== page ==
We feel drawn to use touch, to hold, to stroke gently, to achieve eye-contact, to try to make them smile, to soothe them when they cry and to make sure they are comfortable. Over time we get to know the personality of the baby or toddler and what they are trying to communicate.

Communicating with a person with advanced dementia requires us to use these same set of skills. We need to recognise that we are caring for someone who has a long life behind them and many stored memories and experiences. If we can find a bridge into these memories we can find a way to communicate with them and nurture their spirit at this final stage of life.

Source: scie.org.uk

Keep communicating

Communication should be there until the end. Never assume that the person cannot hear or understand you. Try reminiscing about their past, talk to them about things of interest (for example, how the family are and what the grandchildren are doing). Pick up on a hobby or interest they may have had (if they enjoyed horse racing, talk about the races that day, the form of the horses, the odds and the jockeys involved).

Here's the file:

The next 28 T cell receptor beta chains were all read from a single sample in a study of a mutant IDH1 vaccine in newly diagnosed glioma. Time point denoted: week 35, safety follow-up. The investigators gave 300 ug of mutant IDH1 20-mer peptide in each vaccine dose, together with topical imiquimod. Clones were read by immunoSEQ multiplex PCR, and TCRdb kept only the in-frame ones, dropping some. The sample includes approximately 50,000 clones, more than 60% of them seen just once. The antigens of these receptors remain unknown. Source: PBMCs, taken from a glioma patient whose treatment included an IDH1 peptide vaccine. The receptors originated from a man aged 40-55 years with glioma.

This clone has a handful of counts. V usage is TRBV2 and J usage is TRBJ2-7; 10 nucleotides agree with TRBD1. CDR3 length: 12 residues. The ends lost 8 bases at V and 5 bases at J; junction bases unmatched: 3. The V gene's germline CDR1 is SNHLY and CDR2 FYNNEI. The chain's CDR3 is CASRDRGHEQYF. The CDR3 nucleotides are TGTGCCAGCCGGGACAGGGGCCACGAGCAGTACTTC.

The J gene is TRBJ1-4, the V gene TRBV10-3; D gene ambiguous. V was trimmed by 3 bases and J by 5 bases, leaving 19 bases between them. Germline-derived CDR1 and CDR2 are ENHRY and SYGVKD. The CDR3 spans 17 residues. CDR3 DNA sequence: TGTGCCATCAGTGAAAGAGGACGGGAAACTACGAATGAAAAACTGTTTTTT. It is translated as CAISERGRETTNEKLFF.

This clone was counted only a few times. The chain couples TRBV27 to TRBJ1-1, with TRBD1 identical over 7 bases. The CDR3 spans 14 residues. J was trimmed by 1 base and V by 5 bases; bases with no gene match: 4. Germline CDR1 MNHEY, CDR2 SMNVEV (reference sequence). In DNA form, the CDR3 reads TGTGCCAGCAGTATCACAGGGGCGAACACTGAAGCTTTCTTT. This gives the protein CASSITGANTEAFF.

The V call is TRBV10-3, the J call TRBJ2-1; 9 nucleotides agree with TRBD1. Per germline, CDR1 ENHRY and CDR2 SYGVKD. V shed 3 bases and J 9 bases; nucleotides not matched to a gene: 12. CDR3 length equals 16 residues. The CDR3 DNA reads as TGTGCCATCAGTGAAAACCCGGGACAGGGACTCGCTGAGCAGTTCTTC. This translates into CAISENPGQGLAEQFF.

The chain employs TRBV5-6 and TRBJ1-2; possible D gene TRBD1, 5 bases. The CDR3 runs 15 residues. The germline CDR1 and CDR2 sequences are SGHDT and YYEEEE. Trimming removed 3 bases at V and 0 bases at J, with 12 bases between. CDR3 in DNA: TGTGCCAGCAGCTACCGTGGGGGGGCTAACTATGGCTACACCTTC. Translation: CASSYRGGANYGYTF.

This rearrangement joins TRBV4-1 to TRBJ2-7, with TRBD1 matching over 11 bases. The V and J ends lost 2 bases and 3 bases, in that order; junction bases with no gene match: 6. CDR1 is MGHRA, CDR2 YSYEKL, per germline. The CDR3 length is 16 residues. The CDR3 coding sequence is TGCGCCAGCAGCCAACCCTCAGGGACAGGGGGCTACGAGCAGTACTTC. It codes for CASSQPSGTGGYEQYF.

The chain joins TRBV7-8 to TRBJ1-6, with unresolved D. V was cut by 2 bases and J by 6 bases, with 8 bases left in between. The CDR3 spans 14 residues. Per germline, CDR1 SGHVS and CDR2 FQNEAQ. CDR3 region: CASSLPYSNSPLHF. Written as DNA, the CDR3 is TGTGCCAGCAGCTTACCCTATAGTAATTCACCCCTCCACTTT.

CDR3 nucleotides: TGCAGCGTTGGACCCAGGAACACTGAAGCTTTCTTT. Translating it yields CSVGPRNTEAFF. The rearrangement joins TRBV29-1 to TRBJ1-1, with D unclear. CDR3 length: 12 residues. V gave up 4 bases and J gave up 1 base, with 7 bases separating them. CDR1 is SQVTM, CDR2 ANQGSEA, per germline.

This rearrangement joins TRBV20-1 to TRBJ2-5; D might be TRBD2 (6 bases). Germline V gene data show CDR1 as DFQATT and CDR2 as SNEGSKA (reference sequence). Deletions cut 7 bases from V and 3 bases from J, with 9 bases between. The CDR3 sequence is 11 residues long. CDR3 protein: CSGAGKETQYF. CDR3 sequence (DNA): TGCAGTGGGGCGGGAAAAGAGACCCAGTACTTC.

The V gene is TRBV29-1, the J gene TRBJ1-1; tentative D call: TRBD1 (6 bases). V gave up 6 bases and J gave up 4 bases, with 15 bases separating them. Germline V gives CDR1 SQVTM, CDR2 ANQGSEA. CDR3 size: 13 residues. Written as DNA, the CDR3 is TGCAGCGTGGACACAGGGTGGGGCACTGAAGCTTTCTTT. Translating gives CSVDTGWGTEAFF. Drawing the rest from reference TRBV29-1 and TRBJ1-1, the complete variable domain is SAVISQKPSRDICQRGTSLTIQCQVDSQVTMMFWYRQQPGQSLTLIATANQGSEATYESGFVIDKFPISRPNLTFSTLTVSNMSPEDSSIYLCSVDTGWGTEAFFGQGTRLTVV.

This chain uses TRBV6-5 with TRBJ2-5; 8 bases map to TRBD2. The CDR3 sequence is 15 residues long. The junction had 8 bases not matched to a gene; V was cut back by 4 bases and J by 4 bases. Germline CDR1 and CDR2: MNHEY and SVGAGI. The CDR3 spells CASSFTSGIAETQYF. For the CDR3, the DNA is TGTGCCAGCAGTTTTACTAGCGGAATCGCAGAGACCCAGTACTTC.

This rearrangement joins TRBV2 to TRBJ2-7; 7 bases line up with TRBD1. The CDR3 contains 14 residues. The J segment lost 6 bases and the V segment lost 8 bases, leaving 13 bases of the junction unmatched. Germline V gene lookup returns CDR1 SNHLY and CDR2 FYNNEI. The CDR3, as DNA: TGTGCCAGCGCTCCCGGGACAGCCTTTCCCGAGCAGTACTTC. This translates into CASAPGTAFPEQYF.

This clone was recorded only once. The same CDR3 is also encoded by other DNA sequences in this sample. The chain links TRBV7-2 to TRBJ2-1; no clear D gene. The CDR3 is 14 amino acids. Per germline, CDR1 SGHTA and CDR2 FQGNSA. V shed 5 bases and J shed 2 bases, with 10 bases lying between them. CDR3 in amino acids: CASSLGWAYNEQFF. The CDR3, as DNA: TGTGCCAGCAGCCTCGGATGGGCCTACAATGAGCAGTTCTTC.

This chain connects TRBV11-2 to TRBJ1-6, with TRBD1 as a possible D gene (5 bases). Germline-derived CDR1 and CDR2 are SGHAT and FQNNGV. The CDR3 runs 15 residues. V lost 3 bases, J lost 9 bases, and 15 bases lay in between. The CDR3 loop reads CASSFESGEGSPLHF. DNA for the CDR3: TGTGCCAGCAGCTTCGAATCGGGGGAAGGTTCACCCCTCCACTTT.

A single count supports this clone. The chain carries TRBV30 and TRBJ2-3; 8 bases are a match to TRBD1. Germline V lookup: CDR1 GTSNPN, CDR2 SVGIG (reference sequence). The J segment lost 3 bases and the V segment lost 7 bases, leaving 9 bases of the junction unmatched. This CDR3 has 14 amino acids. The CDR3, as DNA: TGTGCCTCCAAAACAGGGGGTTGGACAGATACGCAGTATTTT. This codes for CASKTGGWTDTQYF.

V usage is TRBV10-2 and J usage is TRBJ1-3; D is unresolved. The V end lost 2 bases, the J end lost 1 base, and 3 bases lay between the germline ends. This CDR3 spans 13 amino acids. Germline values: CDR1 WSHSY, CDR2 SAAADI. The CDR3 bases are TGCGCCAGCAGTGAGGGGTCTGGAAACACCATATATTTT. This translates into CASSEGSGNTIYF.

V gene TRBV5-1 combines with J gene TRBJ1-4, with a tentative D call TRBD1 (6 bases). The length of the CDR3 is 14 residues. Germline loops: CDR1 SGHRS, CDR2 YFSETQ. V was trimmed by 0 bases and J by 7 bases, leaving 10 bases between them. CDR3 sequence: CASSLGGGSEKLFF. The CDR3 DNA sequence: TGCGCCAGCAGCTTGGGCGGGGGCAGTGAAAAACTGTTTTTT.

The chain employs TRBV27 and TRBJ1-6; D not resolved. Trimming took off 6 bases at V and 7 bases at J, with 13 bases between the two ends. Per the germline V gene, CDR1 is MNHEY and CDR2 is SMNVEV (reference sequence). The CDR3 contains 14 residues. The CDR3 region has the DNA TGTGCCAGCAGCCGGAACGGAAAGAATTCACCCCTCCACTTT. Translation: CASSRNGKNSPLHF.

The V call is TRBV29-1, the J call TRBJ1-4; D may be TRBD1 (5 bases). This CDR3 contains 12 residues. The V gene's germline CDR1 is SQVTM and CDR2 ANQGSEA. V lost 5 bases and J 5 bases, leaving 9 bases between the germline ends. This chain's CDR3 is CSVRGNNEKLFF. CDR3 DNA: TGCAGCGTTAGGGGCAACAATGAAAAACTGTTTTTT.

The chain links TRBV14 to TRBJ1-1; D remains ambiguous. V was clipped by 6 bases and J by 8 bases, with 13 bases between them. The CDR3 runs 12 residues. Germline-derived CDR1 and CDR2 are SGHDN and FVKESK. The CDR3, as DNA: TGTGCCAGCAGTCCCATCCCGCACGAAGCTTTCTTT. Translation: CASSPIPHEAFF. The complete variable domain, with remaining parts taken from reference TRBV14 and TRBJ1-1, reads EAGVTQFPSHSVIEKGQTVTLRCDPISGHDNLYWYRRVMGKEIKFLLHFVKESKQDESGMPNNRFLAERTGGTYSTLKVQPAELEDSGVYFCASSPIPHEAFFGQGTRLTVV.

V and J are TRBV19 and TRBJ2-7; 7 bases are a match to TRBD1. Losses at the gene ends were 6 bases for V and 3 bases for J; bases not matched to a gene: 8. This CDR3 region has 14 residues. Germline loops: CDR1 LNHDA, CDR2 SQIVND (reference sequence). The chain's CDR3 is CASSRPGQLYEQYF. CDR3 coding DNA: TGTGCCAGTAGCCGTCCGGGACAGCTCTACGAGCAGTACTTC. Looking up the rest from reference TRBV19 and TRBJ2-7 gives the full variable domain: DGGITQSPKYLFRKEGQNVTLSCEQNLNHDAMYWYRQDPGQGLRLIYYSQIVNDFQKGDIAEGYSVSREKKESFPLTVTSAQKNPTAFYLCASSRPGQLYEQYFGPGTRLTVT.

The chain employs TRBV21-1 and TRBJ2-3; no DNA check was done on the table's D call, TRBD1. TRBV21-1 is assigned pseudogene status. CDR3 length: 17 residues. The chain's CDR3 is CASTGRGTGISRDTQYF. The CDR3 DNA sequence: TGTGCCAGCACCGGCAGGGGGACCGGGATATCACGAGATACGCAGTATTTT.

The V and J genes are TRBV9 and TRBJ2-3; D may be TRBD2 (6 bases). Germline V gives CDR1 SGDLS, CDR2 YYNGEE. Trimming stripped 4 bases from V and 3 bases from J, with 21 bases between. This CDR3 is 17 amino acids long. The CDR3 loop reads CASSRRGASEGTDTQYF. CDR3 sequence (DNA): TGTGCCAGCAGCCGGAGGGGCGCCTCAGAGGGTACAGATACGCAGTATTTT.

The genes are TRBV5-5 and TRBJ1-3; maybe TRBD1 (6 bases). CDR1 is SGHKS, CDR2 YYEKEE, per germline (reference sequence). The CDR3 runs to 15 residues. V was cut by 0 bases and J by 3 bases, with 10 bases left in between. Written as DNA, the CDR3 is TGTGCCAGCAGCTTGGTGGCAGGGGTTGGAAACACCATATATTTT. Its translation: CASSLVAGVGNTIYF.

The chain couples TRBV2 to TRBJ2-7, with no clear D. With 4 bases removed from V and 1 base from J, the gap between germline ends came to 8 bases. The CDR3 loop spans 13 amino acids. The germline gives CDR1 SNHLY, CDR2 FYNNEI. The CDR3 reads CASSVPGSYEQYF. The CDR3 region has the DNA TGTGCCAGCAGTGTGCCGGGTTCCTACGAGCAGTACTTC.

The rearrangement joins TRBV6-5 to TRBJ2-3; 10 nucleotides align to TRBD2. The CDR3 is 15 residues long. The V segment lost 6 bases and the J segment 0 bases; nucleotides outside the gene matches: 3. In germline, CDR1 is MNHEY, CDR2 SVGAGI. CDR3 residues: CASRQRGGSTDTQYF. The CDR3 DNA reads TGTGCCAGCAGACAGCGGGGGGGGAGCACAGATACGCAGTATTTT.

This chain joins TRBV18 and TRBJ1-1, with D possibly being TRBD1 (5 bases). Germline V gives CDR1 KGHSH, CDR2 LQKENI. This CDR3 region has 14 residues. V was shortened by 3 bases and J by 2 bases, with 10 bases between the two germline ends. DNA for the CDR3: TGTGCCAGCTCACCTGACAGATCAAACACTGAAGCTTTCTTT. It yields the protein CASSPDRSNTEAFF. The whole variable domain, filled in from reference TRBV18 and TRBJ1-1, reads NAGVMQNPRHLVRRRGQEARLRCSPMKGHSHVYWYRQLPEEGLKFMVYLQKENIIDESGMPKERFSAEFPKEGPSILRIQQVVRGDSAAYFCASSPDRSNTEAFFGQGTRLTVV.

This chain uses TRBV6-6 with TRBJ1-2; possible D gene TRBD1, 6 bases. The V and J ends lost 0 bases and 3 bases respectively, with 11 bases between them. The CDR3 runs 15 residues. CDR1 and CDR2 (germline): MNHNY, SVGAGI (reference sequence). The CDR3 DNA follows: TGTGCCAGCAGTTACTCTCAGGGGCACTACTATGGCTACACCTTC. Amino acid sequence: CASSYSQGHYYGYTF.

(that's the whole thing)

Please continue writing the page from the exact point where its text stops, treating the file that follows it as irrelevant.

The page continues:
Non-verbal communication is vital. Touch can be used to stimulate senses and provide reassurance. Try to achieve eye contact. Be aware of the tone of your voice. Remember that the expression on your face will convey more than the content of your words.

Communicating well with a person in end-stage dementia is not written about extensively. It is something that is best seen first-hand. Some years ago, communication experts Kate Allan and John Killick undertook an in-depth piece of work in Australia called the Good Sunset Project specifically to develop ways of working with people with advanced dementia. They based this on a communication approach developed in coma work and got some very positive results.

Source: scie.org.uk

 

 

Contact Us

Location:

Braley Care Homes

6192 US 60

Hurricane, WV 25526

 

Phone Numbers:

Referrals and Inquiries: (304) 767-4033

Facility Phone: (304) 201-3677

Facility Fax: (304) 201-3678

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The Progression and Stages of Dementia​​

The Progression and Stages of Dementia​​

What to expect as the person’s dementia progresses

Caring for someone with dementia can be a great reward but it can be challenging at times. Prepare yourself by knowing what to expect.

Source: alzheimer.ca

Making medical decisions for people with dementia